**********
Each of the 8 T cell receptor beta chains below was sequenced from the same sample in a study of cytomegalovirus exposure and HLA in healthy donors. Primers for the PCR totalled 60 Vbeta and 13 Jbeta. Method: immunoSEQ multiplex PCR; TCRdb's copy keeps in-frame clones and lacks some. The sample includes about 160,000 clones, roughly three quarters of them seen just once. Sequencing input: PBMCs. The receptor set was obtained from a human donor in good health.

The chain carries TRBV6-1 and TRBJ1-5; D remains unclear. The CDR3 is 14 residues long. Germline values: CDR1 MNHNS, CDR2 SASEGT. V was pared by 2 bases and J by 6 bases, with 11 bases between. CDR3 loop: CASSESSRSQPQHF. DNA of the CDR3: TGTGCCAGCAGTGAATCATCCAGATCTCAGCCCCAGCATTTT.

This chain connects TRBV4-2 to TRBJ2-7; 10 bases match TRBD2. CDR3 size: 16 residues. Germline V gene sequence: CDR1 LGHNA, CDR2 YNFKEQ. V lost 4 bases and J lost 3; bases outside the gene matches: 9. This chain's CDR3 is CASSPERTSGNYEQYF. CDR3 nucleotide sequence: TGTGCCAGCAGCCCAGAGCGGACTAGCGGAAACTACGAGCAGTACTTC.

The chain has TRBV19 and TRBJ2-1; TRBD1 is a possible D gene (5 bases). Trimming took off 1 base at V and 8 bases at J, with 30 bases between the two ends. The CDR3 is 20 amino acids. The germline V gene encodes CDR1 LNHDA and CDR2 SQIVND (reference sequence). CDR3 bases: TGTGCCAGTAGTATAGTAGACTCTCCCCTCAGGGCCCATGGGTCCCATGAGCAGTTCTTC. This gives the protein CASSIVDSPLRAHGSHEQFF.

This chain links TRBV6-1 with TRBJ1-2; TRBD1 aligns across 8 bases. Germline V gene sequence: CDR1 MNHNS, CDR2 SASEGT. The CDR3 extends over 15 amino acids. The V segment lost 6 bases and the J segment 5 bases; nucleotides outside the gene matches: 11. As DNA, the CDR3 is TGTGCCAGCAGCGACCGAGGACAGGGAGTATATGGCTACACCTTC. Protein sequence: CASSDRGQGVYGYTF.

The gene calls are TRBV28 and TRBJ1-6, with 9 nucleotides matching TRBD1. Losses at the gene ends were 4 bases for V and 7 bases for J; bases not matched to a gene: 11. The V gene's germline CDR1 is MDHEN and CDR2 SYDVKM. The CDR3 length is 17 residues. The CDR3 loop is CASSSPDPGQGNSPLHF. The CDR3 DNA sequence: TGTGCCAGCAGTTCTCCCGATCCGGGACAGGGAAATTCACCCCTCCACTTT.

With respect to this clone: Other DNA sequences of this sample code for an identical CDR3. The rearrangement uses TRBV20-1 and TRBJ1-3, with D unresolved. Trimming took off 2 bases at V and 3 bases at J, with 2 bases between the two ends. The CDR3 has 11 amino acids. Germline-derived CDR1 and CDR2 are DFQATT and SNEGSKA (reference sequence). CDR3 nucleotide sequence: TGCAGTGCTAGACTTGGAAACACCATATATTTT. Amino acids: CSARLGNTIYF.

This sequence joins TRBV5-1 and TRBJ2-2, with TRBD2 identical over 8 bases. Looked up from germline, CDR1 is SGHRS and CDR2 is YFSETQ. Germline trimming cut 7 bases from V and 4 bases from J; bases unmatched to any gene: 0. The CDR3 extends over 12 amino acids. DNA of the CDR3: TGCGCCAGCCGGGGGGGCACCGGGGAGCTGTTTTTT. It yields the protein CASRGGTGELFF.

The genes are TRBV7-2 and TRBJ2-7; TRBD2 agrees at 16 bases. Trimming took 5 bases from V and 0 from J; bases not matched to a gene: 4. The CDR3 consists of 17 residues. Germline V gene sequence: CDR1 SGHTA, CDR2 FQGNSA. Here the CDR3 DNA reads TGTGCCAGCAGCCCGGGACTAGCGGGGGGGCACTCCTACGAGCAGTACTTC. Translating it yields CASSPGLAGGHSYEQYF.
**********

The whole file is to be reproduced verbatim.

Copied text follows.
Each of the 8 T cell receptor beta chains below was sequenced from the same sample in a study of cytomegalovirus exposure and HLA in healthy donors. Primers for the PCR totalled 60 Vbeta and 13 Jbeta. Method: immunoSEQ multiplex PCR; TCRdb's copy keeps in-frame clones and lacks some. The sample includes about 160,000 clones, roughly three quarters of them seen just once. Sequencing input: PBMCs. The receptor set was obtained from a human donor in good health.

The chain carries TRBV6-1 and TRBJ1-5; D remains unclear. The CDR3 is 14 residues long. Germline values: CDR1 MNHNS, CDR2 SASEGT. V was pared by 2 bases and J by 6 bases, with 11 bases between. CDR3 loop: CASSESSRSQPQHF. DNA of the CDR3: TGTGCCAGCAGTGAATCATCCAGATCTCAGCCCCAGCATTTT.

This chain connects TRBV4-2 to TRBJ2-7; 10 bases match TRBD2. CDR3 size: 16 residues. Germline V gene sequence: CDR1 LGHNA, CDR2 YNFKEQ. V lost 4 bases and J lost 3; bases outside the gene matches: 9. This chain's CDR3 is CASSPERTSGNYEQYF. CDR3 nucleotide sequence: TGTGCCAGCAGCCCAGAGCGGACTAGCGGAAACTACGAGCAGTACTTC.

The chain has TRBV19 and TRBJ2-1; TRBD1 is a possible D gene (5 bases). Trimming took off 1 base at V and 8 bases at J, with 30 bases between the two ends. The CDR3 is 20 amino acids. The germline V gene encodes CDR1 LNHDA and CDR2 SQIVND (reference sequence). CDR3 bases: TGTGCCAGTAGTATAGTAGACTCTCCCCTCAGGGCCCATGGGTCCCATGAGCAGTTCTTC. This gives the protein CASSIVDSPLRAHGSHEQFF.

This chain links TRBV6-1 with TRBJ1-2; TRBD1 aligns across 8 bases. Germline V gene sequence: CDR1 MNHNS, CDR2 SASEGT. The CDR3 extends over 15 amino acids. The V segment lost 6 bases and the J segment 5 bases; nucleotides outside the gene matches: 11. As DNA, the CDR3 is TGTGCCAGCAGCGACCGAGGACAGGGAGTATATGGCTACACCTTC. Protein sequence: CASSDRGQGVYGYTF.

The gene calls are TRBV28 and TRBJ1-6, with 9 nucleotides matching TRBD1. Losses at the gene ends were 4 bases for V and 7 bases for J; bases not matched to a gene: 11. The V gene's germline CDR1 is MDHEN and CDR2 SYDVKM. The CDR3 length is 17 residues. The CDR3 loop is CASSSPDPGQGNSPLHF. The CDR3 DNA sequence: TGTGCCAGCAGTTCTCCCGATCCGGGACAGGGAAATTCACCCCTCCACTTT.

With respect to this clone: Other DNA sequences of this sample code for an identical CDR3. The rearrangement uses TRBV20-1 and TRBJ1-3, with D unresolved. Trimming took off 2 bases at V and 3 bases at J, with 2 bases between the two ends. The CDR3 has 11 amino acids. Germline-derived CDR1 and CDR2 are DFQATT and SNEGSKA (reference sequence). CDR3 nucleotide sequence: TGCAGTGCTAGACTTGGAAACACCATATATTTT. Amino acids: CSARLGNTIYF.

This sequence joins TRBV5-1 and TRBJ2-2, with TRBD2 identical over 8 bases. Looked up from germline, CDR1 is SGHRS and CDR2 is YFSETQ. Germline trimming cut 7 bases from V and 4 bases from J; bases unmatched to any gene: 0. The CDR3 extends over 12 amino acids. DNA of the CDR3: TGCGCCAGCCGGGGGGGCACCGGGGAGCTGTTTTTT. It yields the protein CASRGGTGELFF.

The genes are TRBV7-2 and TRBJ2-7; TRBD2 agrees at 16 bases. Trimming took 5 bases from V and 0 from J; bases not matched to a gene: 4. The CDR3 consists of 17 residues. Germline V gene sequence: CDR1 SGHTA, CDR2 FQGNSA. Here the CDR3 DNA reads TGTGCCAGCAGCCCGGGACTAGCGGGGGGGCACTCCTACGAGCAGTACTTC. Translating it yields CASSPGLAGGHSYEQYF.